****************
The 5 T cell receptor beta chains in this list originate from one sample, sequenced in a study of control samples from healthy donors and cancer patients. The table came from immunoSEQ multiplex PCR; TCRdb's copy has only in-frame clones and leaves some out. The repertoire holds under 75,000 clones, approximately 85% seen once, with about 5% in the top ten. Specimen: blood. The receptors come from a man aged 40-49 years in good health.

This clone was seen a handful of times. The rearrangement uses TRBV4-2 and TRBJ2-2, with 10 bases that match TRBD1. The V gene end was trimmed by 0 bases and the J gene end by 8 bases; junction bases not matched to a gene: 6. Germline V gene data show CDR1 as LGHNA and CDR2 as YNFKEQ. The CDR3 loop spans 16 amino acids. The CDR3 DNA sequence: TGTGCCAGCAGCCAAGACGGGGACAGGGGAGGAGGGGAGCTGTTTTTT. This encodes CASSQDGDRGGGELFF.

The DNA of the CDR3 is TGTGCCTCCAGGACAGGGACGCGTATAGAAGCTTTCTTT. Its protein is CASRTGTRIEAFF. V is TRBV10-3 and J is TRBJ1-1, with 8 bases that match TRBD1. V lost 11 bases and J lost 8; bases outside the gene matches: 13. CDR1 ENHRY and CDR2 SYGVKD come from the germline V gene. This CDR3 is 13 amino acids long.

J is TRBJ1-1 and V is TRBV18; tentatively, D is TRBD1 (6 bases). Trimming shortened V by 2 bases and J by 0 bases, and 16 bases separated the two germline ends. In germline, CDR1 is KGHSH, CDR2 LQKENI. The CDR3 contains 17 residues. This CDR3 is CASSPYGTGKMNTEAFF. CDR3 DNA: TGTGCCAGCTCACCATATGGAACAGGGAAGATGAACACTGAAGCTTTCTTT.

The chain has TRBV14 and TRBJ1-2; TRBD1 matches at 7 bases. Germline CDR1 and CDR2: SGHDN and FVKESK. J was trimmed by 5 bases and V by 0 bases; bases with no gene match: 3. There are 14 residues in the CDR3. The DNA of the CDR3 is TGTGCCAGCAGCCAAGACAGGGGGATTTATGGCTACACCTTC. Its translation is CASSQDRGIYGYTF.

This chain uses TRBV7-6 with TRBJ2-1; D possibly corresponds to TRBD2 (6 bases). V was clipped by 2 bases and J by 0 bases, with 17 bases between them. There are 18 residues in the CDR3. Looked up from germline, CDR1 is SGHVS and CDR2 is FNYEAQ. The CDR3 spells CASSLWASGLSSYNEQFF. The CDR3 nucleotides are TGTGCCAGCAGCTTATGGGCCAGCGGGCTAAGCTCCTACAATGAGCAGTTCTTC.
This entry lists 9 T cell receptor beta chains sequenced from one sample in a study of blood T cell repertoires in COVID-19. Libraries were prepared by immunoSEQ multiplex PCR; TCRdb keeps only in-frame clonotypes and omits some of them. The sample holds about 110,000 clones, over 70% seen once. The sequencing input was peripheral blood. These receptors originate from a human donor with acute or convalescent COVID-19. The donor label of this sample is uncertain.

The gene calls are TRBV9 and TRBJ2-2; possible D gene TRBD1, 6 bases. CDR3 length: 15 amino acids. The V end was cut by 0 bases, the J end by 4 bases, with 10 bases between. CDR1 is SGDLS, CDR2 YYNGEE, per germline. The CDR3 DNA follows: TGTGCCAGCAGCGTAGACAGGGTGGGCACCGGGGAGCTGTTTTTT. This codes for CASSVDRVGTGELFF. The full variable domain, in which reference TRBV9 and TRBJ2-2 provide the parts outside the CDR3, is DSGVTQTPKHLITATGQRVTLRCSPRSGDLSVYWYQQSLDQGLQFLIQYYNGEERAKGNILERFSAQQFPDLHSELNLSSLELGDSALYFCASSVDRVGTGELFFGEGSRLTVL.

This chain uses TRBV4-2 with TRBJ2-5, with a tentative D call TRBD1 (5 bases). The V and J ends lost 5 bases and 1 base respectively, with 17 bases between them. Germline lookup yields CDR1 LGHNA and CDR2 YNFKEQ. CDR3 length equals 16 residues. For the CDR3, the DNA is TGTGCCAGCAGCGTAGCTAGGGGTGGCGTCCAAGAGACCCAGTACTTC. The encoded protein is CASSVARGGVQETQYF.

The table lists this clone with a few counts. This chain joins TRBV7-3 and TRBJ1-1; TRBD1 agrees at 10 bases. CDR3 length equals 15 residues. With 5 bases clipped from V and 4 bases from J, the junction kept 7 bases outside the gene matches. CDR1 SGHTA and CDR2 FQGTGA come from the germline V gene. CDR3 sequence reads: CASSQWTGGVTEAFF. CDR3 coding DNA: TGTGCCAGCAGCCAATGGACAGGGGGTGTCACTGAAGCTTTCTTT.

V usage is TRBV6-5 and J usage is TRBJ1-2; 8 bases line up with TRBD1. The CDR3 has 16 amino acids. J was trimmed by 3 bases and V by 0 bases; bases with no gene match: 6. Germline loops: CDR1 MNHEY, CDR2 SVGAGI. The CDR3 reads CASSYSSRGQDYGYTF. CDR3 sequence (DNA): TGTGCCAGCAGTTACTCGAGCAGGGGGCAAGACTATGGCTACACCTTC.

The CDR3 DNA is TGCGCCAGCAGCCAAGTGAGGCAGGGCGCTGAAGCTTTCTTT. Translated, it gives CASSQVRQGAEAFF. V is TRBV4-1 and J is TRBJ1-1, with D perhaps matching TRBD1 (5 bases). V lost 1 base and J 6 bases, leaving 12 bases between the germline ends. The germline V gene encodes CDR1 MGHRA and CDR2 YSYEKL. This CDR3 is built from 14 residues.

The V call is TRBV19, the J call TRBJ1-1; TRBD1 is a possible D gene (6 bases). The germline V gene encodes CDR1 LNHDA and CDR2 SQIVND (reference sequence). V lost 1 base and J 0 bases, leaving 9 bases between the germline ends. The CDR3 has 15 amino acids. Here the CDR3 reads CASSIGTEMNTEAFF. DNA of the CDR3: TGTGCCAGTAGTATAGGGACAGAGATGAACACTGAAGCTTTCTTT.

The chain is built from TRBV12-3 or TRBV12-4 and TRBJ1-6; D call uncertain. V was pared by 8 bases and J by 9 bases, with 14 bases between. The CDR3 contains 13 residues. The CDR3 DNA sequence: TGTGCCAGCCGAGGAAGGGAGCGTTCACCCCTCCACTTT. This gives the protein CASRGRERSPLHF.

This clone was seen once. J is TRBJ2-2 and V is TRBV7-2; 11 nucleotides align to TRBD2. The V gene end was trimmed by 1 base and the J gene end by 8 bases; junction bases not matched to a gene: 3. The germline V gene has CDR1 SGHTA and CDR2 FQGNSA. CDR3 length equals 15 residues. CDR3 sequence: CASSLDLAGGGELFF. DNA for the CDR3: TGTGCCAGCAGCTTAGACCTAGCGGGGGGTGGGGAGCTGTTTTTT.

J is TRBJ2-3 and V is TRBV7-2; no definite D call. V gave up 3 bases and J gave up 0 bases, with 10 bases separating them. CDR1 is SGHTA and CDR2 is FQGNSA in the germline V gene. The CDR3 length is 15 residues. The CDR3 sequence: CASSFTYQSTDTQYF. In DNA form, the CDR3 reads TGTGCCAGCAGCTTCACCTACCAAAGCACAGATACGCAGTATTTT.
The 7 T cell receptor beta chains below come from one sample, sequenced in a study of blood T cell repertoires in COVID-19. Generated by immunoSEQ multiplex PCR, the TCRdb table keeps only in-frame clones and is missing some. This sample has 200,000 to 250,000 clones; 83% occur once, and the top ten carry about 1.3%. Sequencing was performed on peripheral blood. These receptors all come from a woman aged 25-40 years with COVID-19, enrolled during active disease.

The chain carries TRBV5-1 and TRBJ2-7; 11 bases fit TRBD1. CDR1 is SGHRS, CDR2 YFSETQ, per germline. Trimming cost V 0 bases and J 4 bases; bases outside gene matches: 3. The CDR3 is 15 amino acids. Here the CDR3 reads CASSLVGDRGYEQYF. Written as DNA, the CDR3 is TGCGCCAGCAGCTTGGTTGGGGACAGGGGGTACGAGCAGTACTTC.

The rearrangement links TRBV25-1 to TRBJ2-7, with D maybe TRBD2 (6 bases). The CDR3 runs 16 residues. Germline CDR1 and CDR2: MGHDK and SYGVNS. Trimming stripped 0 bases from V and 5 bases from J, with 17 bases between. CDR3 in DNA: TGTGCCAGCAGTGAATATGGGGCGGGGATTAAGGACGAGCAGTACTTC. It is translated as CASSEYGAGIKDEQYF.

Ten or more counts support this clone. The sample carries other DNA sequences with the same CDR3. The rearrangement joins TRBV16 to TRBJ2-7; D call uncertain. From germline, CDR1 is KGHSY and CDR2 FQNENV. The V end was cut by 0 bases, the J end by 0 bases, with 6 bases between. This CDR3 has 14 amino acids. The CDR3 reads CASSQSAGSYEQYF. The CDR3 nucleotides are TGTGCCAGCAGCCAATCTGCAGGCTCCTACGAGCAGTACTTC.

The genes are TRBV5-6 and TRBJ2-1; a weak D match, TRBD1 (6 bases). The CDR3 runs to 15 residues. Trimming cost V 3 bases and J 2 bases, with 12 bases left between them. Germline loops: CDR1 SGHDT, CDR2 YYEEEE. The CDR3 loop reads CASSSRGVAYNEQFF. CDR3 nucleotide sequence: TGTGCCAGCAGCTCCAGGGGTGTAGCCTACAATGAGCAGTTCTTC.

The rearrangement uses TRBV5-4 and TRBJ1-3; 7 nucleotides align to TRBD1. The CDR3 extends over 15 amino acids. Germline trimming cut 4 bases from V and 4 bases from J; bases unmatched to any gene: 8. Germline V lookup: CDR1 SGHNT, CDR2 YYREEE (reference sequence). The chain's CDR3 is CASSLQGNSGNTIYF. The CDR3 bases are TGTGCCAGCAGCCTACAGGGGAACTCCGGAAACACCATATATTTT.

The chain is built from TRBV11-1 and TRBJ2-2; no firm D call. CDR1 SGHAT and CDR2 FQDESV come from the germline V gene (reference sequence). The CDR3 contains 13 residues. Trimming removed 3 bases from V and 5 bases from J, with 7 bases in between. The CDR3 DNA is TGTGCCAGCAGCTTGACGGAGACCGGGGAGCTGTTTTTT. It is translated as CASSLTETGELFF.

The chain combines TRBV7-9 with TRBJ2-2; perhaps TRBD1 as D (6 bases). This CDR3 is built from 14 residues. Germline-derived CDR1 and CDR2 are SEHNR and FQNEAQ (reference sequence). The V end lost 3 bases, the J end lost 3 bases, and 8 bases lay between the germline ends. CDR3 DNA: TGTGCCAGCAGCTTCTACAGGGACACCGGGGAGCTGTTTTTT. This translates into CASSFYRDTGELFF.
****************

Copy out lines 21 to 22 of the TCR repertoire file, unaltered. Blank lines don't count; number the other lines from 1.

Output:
The genes are TRBV5-6 and TRBJ2-1; a weak D match, TRBD1 (6 bases). The CDR3 runs to 15 residues. Trimming cost V 3 bases and J 2 bases, with 12 bases left between them. Germline loops: CDR1 SGHDT, CDR2 YYEEEE. The CDR3 loop reads CASSSRGVAYNEQFF. CDR3 nucleotide sequence: TGTGCCAGCAGCTCCAGGGGTGTAGCCTACAATGAGCAGTTCTTC.

The rearrangement uses TRBV5-4 and TRBJ1-3; 7 nucleotides align to TRBD1. The CDR3 extends over 15 amino acids. Germline trimming cut 4 bases from V and 4 bases from J; bases unmatched to any gene: 8. Germline V lookup: CDR1 SGHNT, CDR2 YYREEE (reference sequence). The chain's CDR3 is CASSLQGNSGNTIYF. The CDR3 bases are TGTGCCAGCAGCCTACAGGGGAACTCCGGAAACACCATATATTTT.